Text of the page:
Kenneth Grahame’s enduring tale of Mole, Ratty, Badger, Mr Toad, and their many friends, comes to the Abbey Theatre this Christmas. This stage version of The Wind in the Willows, by Alan Bennett, with additional lyrics and music by Jeremy Sams, caused a popular sensation when it first appeared at The National Theatre in 1990. It has since become a classic in its own right.
Packed with comedy and songs, and with added incidental music by Emma Barry, this fast-moving show is fun for all the family. It tells the tale of the shy young Mole who is introduced to the joys of the riverbank by the enthusiastic Ratty. He then meets the ebulliant and reckless Mr. Toad, and is propelled into a series of adventures, including fast cars and a prison break, ending with an exciting battle to take back Toad Hall.
First published in 1908, The Wind in the Willows was originally a bedtime story for Grahame’s young son, Alastair, and based on his childhood memories of growing up close to the River Thames, at Cookham Dean, Berkshire. He and his three siblings were allowed to run wild, and developed a life long love of the countryside. Eventually he returned there with his own family, and immediately started work on The Wind in the Willows.
Derek Coe, who plays Ratty, has his own fond childhood memories of holidays spent with his grandfather in Shotley Bridge, Durham. “We fished for minnows, collected frog spawn, and generally enjoyed messing about on the riverbank. He was in his seventies then, and much to my surprise, I’ve now reached that age and am playing Ratty, showing an eager young Mole the delights of the riverbank.”
Judy Jacques, who plays the washerwoman, and various small animals, still cherishes her copy of The Wind in the Willows, “Complete with my attempts to embellish the illustrations with watercolours. Did illustrations ever fit a story so perfectly? Plus, much of the language is adult. It doesn’t talk down to children, and neither does Alan Bennett’s superb script.”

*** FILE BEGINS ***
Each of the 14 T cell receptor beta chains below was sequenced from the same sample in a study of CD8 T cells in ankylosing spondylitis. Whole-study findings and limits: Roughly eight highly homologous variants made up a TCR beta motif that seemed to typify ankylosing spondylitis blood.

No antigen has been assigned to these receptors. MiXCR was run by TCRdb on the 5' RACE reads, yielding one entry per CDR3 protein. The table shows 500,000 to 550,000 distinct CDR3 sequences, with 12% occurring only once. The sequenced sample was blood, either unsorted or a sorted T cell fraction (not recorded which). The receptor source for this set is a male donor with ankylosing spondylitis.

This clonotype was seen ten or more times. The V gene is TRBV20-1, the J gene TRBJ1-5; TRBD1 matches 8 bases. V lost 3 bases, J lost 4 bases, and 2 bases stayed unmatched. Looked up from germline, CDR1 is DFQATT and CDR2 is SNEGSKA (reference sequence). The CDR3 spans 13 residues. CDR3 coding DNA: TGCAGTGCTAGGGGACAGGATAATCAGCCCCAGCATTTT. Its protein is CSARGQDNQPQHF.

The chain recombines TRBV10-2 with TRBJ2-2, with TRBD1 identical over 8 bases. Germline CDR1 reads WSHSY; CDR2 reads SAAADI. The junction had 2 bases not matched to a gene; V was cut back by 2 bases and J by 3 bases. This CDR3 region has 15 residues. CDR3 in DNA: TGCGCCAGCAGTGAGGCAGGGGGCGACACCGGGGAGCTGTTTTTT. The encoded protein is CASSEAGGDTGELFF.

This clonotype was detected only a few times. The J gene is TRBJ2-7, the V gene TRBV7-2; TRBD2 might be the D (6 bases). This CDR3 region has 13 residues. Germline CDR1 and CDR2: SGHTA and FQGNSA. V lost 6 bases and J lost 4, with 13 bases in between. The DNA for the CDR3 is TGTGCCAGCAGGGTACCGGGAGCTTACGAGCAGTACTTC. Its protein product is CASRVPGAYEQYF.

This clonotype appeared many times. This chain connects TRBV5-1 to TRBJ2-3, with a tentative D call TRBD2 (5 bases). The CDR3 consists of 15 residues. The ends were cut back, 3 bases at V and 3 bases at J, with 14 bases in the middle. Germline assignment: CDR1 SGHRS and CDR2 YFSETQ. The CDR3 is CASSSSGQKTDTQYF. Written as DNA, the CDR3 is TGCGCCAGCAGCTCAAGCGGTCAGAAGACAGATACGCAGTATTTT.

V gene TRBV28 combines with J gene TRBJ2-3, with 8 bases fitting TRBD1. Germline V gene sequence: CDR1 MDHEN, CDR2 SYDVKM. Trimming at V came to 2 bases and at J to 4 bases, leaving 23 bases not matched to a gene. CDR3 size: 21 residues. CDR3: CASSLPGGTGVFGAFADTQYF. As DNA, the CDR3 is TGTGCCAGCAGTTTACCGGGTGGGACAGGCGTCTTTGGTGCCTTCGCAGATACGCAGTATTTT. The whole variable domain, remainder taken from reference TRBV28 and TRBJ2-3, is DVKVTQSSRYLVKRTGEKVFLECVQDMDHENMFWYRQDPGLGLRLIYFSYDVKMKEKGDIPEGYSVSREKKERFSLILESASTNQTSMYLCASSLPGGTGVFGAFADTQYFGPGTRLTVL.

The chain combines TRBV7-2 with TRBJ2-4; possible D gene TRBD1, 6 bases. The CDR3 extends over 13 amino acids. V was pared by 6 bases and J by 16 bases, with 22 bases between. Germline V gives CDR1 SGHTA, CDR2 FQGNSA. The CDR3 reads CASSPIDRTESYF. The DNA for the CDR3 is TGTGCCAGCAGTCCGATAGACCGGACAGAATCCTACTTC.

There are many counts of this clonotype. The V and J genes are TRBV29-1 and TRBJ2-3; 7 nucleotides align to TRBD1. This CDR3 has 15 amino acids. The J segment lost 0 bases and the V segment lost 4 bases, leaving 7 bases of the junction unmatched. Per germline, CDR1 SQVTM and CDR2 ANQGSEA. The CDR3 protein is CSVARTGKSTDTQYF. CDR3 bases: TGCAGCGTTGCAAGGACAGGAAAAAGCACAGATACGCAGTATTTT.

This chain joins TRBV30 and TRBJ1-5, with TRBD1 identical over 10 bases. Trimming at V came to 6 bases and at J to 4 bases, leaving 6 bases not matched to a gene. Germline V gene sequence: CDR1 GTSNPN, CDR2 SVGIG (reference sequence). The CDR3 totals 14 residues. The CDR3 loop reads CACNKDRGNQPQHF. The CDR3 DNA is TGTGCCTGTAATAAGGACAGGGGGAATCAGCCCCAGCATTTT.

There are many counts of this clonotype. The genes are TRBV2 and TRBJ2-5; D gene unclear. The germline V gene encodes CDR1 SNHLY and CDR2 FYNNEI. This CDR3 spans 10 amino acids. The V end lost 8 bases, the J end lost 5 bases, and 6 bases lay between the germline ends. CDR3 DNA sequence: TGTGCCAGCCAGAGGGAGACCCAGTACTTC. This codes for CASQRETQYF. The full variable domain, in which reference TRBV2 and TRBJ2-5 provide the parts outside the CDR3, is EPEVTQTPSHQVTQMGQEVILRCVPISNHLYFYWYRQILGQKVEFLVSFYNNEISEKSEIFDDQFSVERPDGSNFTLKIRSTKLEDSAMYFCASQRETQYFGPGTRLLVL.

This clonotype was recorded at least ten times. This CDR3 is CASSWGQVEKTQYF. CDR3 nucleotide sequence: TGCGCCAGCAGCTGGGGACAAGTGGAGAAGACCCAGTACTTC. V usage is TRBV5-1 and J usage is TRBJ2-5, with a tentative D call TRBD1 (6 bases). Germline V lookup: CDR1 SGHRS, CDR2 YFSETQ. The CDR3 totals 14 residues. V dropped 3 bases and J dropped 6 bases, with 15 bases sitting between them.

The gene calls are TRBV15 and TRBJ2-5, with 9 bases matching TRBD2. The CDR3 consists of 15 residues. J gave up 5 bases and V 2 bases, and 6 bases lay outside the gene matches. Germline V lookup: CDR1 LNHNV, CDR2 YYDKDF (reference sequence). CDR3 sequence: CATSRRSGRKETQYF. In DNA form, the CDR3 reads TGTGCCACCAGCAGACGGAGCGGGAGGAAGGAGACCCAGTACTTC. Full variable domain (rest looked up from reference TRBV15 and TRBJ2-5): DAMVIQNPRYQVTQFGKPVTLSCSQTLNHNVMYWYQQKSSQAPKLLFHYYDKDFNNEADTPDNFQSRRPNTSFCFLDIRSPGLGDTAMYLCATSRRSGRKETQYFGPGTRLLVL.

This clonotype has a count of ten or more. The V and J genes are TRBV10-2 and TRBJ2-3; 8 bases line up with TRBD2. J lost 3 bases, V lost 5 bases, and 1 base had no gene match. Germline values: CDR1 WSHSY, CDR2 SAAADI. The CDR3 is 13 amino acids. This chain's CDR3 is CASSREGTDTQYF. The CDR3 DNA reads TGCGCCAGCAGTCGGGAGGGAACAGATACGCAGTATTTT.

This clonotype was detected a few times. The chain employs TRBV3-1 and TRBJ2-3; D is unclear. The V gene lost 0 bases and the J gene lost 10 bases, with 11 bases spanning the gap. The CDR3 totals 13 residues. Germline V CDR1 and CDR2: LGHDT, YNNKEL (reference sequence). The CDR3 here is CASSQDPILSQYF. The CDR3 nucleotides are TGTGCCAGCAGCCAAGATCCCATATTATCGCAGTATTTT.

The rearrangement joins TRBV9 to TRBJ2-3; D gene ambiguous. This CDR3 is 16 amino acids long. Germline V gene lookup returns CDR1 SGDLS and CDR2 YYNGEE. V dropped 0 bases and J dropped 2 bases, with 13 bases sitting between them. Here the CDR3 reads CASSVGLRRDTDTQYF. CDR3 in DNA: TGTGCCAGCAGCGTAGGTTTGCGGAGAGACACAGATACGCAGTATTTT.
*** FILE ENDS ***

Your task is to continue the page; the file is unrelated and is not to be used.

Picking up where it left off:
For Andrew Baird and Lianne Weidmann, who play Mr. Toad and Mole respectively, as children the book was a little daunting. Lianne’s perception of the story was turned on its head when she saw a production of the Bennett version in 2015. “The script captured the spirit of the time brilliantly, with Alan Bennett’s humour as a bonus.” Andrew agrees wholeheartedly. “ He has done a great job of making it appeal to everyone aged from six to a hundred. I thought it would be a good children’s play, but it’s actually a great family one.”
Director, Katherine Barry confirms this. “The show has a broad appeal, and directing it has been a joy from start to finish. It has been very rewarding working with a cast of both adults and children, though sometimes you can forget which is which. I got the distinct impression that the adults were having just as much fun as the youngsters during rehearsals, embracing their inner animals!”
Performances take place on the Abbey Theatre Main Stage on Friday 16th December at 7.30pm; Saturday 17th and Sunday 18th December at 2.30pm and 5.30pm; Tuesday 20th to Thursday 22nd December at 7.30pm; Tuesday 27th December at 2.30pm and 5.30pm; and Wednesday 28th to Friday 30th December at 7.30pm. To book tickets go to www.abbeytheatre.org.uk or call the box office on 01727 857861.